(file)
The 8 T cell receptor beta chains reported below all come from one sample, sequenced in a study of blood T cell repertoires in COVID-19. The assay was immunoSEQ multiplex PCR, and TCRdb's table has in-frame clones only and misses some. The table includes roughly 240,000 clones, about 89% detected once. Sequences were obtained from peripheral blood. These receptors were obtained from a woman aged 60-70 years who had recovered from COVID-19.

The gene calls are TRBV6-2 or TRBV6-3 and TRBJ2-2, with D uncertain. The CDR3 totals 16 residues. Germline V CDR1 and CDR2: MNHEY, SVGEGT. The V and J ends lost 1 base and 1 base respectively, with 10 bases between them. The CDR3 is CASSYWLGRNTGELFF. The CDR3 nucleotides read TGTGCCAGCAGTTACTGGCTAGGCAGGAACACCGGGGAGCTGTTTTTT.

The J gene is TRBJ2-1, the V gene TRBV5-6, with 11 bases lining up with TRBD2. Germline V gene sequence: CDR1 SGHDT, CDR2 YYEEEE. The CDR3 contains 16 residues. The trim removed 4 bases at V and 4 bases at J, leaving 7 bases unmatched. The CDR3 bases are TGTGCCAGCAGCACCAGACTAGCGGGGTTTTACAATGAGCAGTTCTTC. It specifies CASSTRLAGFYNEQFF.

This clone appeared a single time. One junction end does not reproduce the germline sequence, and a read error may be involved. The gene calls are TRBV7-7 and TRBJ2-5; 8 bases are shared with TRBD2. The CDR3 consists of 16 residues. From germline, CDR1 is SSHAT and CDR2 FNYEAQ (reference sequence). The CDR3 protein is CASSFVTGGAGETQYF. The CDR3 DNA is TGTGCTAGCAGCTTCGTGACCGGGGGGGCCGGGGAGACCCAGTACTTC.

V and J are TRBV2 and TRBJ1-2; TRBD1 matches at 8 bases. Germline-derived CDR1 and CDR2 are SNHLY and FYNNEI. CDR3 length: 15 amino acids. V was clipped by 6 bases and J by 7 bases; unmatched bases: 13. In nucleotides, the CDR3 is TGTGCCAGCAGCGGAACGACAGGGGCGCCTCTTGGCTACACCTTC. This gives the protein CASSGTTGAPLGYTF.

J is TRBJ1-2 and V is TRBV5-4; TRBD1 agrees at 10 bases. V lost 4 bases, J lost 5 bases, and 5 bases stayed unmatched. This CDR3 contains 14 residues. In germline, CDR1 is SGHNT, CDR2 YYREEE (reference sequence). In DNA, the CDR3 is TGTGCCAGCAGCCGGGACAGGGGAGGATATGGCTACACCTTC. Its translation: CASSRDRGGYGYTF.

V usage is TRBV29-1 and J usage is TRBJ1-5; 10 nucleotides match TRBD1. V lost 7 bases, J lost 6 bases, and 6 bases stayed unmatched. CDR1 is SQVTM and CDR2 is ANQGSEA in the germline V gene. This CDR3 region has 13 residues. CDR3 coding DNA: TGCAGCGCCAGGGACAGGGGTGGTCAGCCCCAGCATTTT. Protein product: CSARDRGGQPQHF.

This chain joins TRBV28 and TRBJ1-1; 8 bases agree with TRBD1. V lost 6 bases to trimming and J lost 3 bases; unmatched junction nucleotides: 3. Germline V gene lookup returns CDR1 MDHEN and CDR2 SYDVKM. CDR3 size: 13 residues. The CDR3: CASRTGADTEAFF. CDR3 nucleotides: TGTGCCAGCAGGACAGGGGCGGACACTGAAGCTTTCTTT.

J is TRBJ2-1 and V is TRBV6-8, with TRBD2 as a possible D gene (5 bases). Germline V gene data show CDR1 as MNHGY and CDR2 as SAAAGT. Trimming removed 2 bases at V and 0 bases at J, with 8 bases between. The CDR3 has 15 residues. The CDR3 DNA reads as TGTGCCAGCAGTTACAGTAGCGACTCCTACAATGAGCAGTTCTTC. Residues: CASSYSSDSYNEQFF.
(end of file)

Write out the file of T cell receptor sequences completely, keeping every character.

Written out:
The 8 T cell receptor beta chains reported below all come from one sample, sequenced in a study of blood T cell repertoires in COVID-19. The assay was immunoSEQ multiplex PCR, and TCRdb's table has in-frame clones only and misses some. The table includes roughly 240,000 clones, about 89% detected once. Sequences were obtained from peripheral blood. These receptors were obtained from a woman aged 60-70 years who had recovered from COVID-19.

The gene calls are TRBV6-2 or TRBV6-3 and TRBJ2-2, with D uncertain. The CDR3 totals 16 residues. Germline V CDR1 and CDR2: MNHEY, SVGEGT. The V and J ends lost 1 base and 1 base respectively, with 10 bases between them. The CDR3 is CASSYWLGRNTGELFF. The CDR3 nucleotides read TGTGCCAGCAGTTACTGGCTAGGCAGGAACACCGGGGAGCTGTTTTTT.

The J gene is TRBJ2-1, the V gene TRBV5-6, with 11 bases lining up with TRBD2. Germline V gene sequence: CDR1 SGHDT, CDR2 YYEEEE. The CDR3 contains 16 residues. The trim removed 4 bases at V and 4 bases at J, leaving 7 bases unmatched. The CDR3 bases are TGTGCCAGCAGCACCAGACTAGCGGGGTTTTACAATGAGCAGTTCTTC. It specifies CASSTRLAGFYNEQFF.

This clone appeared a single time. One junction end does not reproduce the germline sequence, and a read error may be involved. The gene calls are TRBV7-7 and TRBJ2-5; 8 bases are shared with TRBD2. The CDR3 consists of 16 residues. From germline, CDR1 is SSHAT and CDR2 FNYEAQ (reference sequence). The CDR3 protein is CASSFVTGGAGETQYF. The CDR3 DNA is TGTGCTAGCAGCTTCGTGACCGGGGGGGCCGGGGAGACCCAGTACTTC.

V and J are TRBV2 and TRBJ1-2; TRBD1 matches at 8 bases. Germline-derived CDR1 and CDR2 are SNHLY and FYNNEI. CDR3 length: 15 amino acids. V was clipped by 6 bases and J by 7 bases; unmatched bases: 13. In nucleotides, the CDR3 is TGTGCCAGCAGCGGAACGACAGGGGCGCCTCTTGGCTACACCTTC. This gives the protein CASSGTTGAPLGYTF.

J is TRBJ1-2 and V is TRBV5-4; TRBD1 agrees at 10 bases. V lost 4 bases, J lost 5 bases, and 5 bases stayed unmatched. This CDR3 contains 14 residues. In germline, CDR1 is SGHNT, CDR2 YYREEE (reference sequence). In DNA, the CDR3 is TGTGCCAGCAGCCGGGACAGGGGAGGATATGGCTACACCTTC. Its translation: CASSRDRGGYGYTF.

V usage is TRBV29-1 and J usage is TRBJ1-5; 10 nucleotides match TRBD1. V lost 7 bases, J lost 6 bases, and 6 bases stayed unmatched. CDR1 is SQVTM and CDR2 is ANQGSEA in the germline V gene. This CDR3 region has 13 residues. CDR3 coding DNA: TGCAGCGCCAGGGACAGGGGTGGTCAGCCCCAGCATTTT. Protein product: CSARDRGGQPQHF.

This chain joins TRBV28 and TRBJ1-1; 8 bases agree with TRBD1. V lost 6 bases to trimming and J lost 3 bases; unmatched junction nucleotides: 3. Germline V gene lookup returns CDR1 MDHEN and CDR2 SYDVKM. CDR3 size: 13 residues. The CDR3: CASRTGADTEAFF. CDR3 nucleotides: TGTGCCAGCAGGACAGGGGCGGACACTGAAGCTTTCTTT.

J is TRBJ2-1 and V is TRBV6-8, with TRBD2 as a possible D gene (5 bases). Germline V gene data show CDR1 as MNHGY and CDR2 as SAAAGT. Trimming removed 2 bases at V and 0 bases at J, with 8 bases between. The CDR3 has 15 residues. The CDR3 DNA reads as TGTGCCAGCAGTTACAGTAGCGACTCCTACAATGAGCAGTTCTTC. Residues: CASSYSSDSYNEQFF.